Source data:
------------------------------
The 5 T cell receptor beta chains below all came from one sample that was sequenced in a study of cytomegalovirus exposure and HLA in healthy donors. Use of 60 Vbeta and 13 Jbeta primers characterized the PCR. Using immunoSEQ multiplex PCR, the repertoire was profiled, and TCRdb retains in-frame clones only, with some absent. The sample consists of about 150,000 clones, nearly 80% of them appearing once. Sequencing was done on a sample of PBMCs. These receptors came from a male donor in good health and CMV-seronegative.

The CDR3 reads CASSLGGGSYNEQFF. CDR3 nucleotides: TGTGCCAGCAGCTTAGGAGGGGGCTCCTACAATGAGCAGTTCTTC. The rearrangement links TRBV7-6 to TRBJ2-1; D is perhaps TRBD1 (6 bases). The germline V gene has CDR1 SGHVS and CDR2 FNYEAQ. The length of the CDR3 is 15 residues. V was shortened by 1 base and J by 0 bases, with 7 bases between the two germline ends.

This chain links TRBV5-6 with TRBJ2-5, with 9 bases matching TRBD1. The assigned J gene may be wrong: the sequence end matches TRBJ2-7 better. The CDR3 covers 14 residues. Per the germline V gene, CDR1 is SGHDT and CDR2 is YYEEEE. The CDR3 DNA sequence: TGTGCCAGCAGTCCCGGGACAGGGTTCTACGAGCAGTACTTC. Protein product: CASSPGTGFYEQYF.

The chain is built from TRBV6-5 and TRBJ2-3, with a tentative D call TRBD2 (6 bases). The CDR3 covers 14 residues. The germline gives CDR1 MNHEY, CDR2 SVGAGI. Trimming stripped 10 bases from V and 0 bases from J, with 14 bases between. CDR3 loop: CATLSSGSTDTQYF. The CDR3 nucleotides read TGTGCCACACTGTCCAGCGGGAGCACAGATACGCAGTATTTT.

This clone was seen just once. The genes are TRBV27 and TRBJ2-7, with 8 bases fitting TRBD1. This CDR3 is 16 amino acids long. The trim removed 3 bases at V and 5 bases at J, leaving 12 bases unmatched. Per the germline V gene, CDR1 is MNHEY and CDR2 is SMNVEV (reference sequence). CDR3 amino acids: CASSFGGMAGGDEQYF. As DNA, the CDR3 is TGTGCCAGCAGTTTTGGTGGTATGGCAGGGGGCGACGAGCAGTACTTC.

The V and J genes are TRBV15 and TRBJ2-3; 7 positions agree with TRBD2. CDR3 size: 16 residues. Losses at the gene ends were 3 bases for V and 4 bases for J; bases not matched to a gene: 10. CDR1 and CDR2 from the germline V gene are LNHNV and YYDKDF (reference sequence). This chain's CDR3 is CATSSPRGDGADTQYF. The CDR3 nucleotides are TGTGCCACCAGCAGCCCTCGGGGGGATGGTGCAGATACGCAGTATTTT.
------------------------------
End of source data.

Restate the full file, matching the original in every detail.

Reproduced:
The 5 T cell receptor beta chains below all came from one sample that was sequenced in a study of cytomegalovirus exposure and HLA in healthy donors. Use of 60 Vbeta and 13 Jbeta primers characterized the PCR. Using immunoSEQ multiplex PCR, the repertoire was profiled, and TCRdb retains in-frame clones only, with some absent. The sample consists of about 150,000 clones, nearly 80% of them appearing once. Sequencing was done on a sample of PBMCs. These receptors came from a male donor in good health and CMV-seronegative.

The CDR3 reads CASSLGGGSYNEQFF. CDR3 nucleotides: TGTGCCAGCAGCTTAGGAGGGGGCTCCTACAATGAGCAGTTCTTC. The rearrangement links TRBV7-6 to TRBJ2-1; D is perhaps TRBD1 (6 bases). The germline V gene has CDR1 SGHVS and CDR2 FNYEAQ. The length of the CDR3 is 15 residues. V was shortened by 1 base and J by 0 bases, with 7 bases between the two germline ends.

This chain links TRBV5-6 with TRBJ2-5, with 9 bases matching TRBD1. The assigned J gene may be wrong: the sequence end matches TRBJ2-7 better. The CDR3 covers 14 residues. Per the germline V gene, CDR1 is SGHDT and CDR2 is YYEEEE. The CDR3 DNA sequence: TGTGCCAGCAGTCCCGGGACAGGGTTCTACGAGCAGTACTTC. Protein product: CASSPGTGFYEQYF.

The chain is built from TRBV6-5 and TRBJ2-3, with a tentative D call TRBD2 (6 bases). The CDR3 covers 14 residues. The germline gives CDR1 MNHEY, CDR2 SVGAGI. Trimming stripped 10 bases from V and 0 bases from J, with 14 bases between. CDR3 loop: CATLSSGSTDTQYF. The CDR3 nucleotides read TGTGCCACACTGTCCAGCGGGAGCACAGATACGCAGTATTTT.

This clone was seen just once. The genes are TRBV27 and TRBJ2-7, with 8 bases fitting TRBD1. This CDR3 is 16 amino acids long. The trim removed 3 bases at V and 5 bases at J, leaving 12 bases unmatched. Per the germline V gene, CDR1 is MNHEY and CDR2 is SMNVEV (reference sequence). CDR3 amino acids: CASSFGGMAGGDEQYF. As DNA, the CDR3 is TGTGCCAGCAGTTTTGGTGGTATGGCAGGGGGCGACGAGCAGTACTTC.

The V and J genes are TRBV15 and TRBJ2-3; 7 positions agree with TRBD2. CDR3 size: 16 residues. Losses at the gene ends were 3 bases for V and 4 bases for J; bases not matched to a gene: 10. CDR1 and CDR2 from the germline V gene are LNHNV and YYDKDF (reference sequence). This chain's CDR3 is CATSSPRGDGADTQYF. The CDR3 nucleotides are TGTGCCACCAGCAGCCCTCGGGGGGATGGTGCAGATACGCAGTATTTT.